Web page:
- Citigroup’s technology spend shot up 14% this quarter as the bank continues its “transformation” plans, CFO Mark Mason said July 15, during the bank’s second quarter earnings call. The company plans to bolster automation, improve its data governance and organization and make capital planning more agile.
- The bank has taken several steps to shore up automation, Mason said, including implementing a new banking platform that allows Citigroup to consolidate its 37 separate loan processing systems into one holistic service. It is also moving to further develop its risk management capabilities, he said.
- “The transformation is designed to improve our governance and processes, enhance our policies and leverage technology to strengthen our controls,” Mason said. “We've been actively investing in technology to improve automation and hiring people to stand up these efforts.”
Investment in technology is also becoming a key expense driver for the bank. Expenses overall increased 8% for Citigroup, and 3% of that spend was driven by “transformation investments,” Mason said, with two-thirds relating to risk, control, data and finance programs.
“Approximately 25% of the investments in those programs are related to technology,” he said during the earnings call. “And as of today, we have over 9,000 people dedicated to the transformation.”
Citigroup revenue topped analyst expectations for the second quarter, the only one of the four major banks which reported earnings this past week to do so. Revenue jumped by 11% to $19.6 billion.
JPMorgan Chase, Morgan Stanley and Wells Fargo, meanwhile, all reported tepid second quarter results, with Chase CEO Jamie Dimon pointing to geopolitical tensions and inflation as factors that will likely continue to negatively impact the economy.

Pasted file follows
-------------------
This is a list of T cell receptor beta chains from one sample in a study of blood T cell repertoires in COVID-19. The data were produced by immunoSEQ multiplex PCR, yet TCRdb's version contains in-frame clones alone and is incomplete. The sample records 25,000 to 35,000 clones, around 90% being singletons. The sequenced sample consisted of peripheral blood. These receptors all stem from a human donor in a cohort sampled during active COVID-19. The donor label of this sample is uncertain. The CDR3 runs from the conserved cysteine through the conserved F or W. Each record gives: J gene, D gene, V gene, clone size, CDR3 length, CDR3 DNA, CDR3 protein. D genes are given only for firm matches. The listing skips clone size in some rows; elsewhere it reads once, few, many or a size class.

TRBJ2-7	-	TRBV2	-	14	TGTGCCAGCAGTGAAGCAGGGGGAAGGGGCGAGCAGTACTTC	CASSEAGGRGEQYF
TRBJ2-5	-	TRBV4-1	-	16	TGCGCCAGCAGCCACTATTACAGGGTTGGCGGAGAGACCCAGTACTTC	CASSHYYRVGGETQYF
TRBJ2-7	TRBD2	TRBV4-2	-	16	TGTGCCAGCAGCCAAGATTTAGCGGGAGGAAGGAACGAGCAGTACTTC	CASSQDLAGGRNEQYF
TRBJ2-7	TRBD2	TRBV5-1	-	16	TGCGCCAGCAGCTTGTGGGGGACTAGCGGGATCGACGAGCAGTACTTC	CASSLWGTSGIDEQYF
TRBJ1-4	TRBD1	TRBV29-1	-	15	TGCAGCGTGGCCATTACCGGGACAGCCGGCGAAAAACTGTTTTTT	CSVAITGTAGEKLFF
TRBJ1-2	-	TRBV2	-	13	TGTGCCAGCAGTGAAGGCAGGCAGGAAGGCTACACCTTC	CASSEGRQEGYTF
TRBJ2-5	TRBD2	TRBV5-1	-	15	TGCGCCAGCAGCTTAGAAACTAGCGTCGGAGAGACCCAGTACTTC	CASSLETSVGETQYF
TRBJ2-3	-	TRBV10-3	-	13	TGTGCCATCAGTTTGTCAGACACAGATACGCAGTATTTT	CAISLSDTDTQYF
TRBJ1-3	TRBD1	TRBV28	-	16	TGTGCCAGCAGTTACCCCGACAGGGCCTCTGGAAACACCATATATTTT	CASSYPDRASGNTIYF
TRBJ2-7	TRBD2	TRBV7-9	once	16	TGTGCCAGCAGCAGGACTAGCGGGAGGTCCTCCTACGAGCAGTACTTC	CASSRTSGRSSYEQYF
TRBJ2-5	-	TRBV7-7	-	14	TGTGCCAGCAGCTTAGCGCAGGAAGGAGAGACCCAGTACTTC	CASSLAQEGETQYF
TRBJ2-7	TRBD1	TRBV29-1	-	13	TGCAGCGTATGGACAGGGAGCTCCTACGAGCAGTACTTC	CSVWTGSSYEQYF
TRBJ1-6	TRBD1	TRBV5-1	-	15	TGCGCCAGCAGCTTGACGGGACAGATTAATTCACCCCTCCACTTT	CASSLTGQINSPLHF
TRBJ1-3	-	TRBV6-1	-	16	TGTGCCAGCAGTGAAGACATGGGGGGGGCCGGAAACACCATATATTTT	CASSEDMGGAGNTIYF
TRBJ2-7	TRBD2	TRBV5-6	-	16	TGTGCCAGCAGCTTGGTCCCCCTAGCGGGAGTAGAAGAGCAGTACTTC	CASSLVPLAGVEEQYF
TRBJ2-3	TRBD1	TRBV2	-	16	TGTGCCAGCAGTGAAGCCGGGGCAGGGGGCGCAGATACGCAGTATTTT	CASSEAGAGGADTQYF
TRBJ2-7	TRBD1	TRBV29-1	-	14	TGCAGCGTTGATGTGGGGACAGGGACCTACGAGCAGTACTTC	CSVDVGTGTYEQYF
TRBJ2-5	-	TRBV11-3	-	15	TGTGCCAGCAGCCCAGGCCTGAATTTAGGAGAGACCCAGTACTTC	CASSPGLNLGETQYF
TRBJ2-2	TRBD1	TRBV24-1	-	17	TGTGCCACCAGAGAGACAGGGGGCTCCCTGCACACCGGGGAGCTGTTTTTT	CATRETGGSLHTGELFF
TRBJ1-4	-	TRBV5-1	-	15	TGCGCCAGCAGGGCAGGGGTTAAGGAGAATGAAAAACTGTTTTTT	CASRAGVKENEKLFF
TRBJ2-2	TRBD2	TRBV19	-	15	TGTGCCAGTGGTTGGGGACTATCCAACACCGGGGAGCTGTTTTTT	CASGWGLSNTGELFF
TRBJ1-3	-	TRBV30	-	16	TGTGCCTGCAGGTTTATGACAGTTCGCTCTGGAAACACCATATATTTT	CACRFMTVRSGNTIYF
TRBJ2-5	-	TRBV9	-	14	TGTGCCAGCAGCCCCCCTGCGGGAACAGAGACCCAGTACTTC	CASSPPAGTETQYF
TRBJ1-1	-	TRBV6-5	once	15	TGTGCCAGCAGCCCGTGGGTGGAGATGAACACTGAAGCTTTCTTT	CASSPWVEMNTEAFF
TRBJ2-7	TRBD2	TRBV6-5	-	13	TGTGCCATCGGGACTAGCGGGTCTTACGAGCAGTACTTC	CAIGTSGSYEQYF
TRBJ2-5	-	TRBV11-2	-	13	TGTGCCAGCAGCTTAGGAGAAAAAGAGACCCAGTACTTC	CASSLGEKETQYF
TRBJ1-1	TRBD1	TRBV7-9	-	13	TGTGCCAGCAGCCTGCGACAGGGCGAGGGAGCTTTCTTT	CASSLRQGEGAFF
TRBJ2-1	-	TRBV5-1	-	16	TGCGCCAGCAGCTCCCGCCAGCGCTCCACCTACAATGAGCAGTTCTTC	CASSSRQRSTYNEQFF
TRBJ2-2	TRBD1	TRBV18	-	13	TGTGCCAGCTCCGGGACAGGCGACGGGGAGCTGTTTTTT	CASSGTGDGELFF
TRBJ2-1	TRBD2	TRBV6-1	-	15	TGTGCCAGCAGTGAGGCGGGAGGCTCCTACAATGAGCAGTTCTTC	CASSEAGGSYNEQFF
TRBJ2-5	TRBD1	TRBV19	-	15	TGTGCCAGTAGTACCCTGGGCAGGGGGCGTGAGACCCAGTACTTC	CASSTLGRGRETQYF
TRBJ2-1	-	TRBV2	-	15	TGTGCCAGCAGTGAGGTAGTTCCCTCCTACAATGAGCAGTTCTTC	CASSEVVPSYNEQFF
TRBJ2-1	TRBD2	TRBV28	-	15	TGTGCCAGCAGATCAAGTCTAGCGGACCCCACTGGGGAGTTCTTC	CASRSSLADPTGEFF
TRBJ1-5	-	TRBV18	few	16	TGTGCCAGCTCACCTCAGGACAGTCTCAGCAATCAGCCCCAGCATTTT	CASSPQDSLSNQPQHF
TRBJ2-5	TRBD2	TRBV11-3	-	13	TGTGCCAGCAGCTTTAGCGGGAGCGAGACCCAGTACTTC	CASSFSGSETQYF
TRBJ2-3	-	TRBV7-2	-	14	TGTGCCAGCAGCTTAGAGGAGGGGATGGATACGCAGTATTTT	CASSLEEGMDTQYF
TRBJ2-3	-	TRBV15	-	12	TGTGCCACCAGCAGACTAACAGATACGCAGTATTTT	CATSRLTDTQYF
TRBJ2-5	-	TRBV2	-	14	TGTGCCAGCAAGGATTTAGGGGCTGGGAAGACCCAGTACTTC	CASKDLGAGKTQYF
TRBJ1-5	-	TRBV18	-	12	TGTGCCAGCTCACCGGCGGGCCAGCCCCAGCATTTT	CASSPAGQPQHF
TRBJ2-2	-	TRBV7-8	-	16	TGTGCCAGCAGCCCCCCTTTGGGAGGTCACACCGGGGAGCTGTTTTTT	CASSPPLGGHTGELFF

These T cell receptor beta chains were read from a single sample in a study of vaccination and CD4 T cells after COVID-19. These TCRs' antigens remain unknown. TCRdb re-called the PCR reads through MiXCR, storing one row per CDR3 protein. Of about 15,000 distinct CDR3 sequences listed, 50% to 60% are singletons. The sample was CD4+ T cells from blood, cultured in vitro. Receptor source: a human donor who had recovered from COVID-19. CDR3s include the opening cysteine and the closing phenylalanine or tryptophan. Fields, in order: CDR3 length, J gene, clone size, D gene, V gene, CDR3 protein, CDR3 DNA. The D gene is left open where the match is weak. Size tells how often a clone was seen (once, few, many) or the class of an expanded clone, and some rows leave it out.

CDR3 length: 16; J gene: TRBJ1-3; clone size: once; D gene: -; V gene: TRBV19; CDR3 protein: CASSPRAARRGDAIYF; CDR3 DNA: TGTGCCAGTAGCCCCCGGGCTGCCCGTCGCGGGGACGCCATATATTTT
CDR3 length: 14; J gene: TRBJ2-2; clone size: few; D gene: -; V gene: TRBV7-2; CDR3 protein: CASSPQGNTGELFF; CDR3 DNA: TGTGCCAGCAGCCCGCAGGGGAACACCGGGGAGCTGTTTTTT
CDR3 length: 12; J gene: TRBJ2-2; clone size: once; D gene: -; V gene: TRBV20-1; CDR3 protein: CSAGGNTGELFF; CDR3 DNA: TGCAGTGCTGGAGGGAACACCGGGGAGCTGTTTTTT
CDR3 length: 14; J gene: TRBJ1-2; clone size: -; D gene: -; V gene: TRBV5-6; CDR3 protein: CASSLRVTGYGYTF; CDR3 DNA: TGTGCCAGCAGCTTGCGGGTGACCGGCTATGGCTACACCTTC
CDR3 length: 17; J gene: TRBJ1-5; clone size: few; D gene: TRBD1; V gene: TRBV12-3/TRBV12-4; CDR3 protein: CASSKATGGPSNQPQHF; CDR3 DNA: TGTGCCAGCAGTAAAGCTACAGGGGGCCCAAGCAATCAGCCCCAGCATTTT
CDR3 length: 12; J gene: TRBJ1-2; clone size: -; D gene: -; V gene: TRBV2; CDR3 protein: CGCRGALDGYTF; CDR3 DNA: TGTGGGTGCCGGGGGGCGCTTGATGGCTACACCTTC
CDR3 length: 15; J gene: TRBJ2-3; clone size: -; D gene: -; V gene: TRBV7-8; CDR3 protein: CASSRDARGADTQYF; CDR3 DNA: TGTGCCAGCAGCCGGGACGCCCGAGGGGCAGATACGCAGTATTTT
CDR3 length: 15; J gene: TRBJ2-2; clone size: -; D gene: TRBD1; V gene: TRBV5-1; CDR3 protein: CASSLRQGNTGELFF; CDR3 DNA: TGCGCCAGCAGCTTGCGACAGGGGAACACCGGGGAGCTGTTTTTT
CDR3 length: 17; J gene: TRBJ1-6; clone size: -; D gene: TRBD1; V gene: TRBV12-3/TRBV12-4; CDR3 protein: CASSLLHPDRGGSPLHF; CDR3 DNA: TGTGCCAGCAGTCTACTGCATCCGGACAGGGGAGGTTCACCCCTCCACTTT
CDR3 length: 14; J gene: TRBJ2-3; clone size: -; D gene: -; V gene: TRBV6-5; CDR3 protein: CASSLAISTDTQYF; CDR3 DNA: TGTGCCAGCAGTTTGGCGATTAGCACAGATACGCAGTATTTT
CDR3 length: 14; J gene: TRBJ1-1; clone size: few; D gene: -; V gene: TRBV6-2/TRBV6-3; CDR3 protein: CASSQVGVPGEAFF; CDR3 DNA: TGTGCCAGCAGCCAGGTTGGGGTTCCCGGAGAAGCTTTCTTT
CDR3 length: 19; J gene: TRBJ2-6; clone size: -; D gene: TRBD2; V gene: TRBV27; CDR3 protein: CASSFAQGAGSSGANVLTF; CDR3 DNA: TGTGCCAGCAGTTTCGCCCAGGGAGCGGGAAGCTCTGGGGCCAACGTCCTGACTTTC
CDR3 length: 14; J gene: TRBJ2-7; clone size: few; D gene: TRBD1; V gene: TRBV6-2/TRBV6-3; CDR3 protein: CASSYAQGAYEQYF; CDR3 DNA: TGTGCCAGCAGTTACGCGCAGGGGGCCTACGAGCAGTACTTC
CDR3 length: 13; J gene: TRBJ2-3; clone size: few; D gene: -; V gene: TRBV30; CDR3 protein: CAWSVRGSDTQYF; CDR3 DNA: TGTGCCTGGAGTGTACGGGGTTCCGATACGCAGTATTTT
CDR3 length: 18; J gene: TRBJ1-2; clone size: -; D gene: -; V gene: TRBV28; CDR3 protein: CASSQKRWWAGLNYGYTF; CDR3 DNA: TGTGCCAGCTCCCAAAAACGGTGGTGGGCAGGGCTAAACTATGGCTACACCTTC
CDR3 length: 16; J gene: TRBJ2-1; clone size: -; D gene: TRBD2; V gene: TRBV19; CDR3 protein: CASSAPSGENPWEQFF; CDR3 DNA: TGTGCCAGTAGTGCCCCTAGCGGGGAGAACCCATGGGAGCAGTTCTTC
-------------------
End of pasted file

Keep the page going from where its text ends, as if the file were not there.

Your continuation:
Citi’s technology and transformation spend are geared toward consolidating its platforms and services in favor of cloud-based solutions, with the bank inking an agreement with a major software provider to modernize and move its 16 ledger platforms to one cloud-based ledger over a multiyear period, according to its Friday earnings call.
While IT spend is expected to reach $4.5 trillion globally this year, according to Gartner projections, CFOs and other key members of the C-Suite such as CIOs are growing more discerning with where they place those funds and towards what technologies.
Gartner adjusted its forecast for overall IT growth this year from 5% to 3%, with executives facing an increasingly tight labor market — especially regarding technology skills — likely to turn more frequently to third-party firms and services rather than building out their own platforms.
A July 1 CNBC survey also found three-quarters of tech leaders expect their organizations’ tech spend to continue to grow this year, but companies are also likely to shell out more funds for software and advanced technologies such as AI rather than hardware. AI, cloud computing, automation and machine learning were the top areas tech decision-makers expected to spend.